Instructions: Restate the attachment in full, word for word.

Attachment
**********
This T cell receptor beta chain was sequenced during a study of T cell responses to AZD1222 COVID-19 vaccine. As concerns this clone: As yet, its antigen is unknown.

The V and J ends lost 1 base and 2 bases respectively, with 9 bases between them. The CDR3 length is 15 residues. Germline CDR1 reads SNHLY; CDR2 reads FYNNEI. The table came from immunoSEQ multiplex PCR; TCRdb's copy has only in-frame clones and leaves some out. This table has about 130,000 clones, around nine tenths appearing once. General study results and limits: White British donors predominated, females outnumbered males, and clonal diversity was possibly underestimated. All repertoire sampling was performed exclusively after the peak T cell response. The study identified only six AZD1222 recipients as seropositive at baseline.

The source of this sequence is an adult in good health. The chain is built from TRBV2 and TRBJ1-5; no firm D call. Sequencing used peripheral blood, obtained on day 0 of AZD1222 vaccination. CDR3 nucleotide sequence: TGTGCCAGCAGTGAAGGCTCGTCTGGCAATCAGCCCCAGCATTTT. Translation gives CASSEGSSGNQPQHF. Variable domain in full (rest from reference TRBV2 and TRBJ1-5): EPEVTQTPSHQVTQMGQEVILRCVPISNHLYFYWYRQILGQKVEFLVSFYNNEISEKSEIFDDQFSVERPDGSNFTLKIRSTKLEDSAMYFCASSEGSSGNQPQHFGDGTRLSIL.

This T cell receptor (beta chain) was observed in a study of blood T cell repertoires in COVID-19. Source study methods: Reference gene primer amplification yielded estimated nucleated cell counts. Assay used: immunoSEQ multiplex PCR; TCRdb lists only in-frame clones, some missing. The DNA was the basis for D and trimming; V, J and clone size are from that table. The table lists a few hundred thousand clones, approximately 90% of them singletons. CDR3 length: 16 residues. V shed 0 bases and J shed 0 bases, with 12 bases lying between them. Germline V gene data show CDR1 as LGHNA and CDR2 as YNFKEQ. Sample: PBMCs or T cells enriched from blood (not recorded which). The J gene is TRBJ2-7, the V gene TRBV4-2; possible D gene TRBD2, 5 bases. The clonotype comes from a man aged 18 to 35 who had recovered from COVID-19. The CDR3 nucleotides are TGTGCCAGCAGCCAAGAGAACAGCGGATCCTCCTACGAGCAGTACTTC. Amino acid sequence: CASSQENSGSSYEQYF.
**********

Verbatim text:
This T cell receptor beta chain was sequenced during a study of T cell responses to AZD1222 COVID-19 vaccine. As concerns this clone: As yet, its antigen is unknown.

The V and J ends lost 1 base and 2 bases respectively, with 9 bases between them. The CDR3 length is 15 residues. Germline CDR1 reads SNHLY; CDR2 reads FYNNEI. The table came from immunoSEQ multiplex PCR; TCRdb's copy has only in-frame clones and leaves some out. This table has about 130,000 clones, around nine tenths appearing once. General study results and limits: White British donors predominated, females outnumbered males, and clonal diversity was possibly underestimated. All repertoire sampling was performed exclusively after the peak T cell response. The study identified only six AZD1222 recipients as seropositive at baseline.

The source of this sequence is an adult in good health. The chain is built from TRBV2 and TRBJ1-5; no firm D call. Sequencing used peripheral blood, obtained on day 0 of AZD1222 vaccination. CDR3 nucleotide sequence: TGTGCCAGCAGTGAAGGCTCGTCTGGCAATCAGCCCCAGCATTTT. Translation gives CASSEGSSGNQPQHF. Variable domain in full (rest from reference TRBV2 and TRBJ1-5): EPEVTQTPSHQVTQMGQEVILRCVPISNHLYFYWYRQILGQKVEFLVSFYNNEISEKSEIFDDQFSVERPDGSNFTLKIRSTKLEDSAMYFCASSEGSSGNQPQHFGDGTRLSIL.

This T cell receptor (beta chain) was observed in a study of blood T cell repertoires in COVID-19. Source study methods: Reference gene primer amplification yielded estimated nucleated cell counts. Assay used: immunoSEQ multiplex PCR; TCRdb lists only in-frame clones, some missing. The DNA was the basis for D and trimming; V, J and clone size are from that table. The table lists a few hundred thousand clones, approximately 90% of them singletons. CDR3 length: 16 residues. V shed 0 bases and J shed 0 bases, with 12 bases lying between them. Germline V gene data show CDR1 as LGHNA and CDR2 as YNFKEQ. Sample: PBMCs or T cells enriched from blood (not recorded which). The J gene is TRBJ2-7, the V gene TRBV4-2; possible D gene TRBD2, 5 bases. The clonotype comes from a man aged 18 to 35 who had recovered from COVID-19. The CDR3 nucleotides are TGTGCCAGCAGCCAAGAGAACAGCGGATCCTCCTACGAGCAGTACTTC. Amino acid sequence: CASSQENSGSSYEQYF.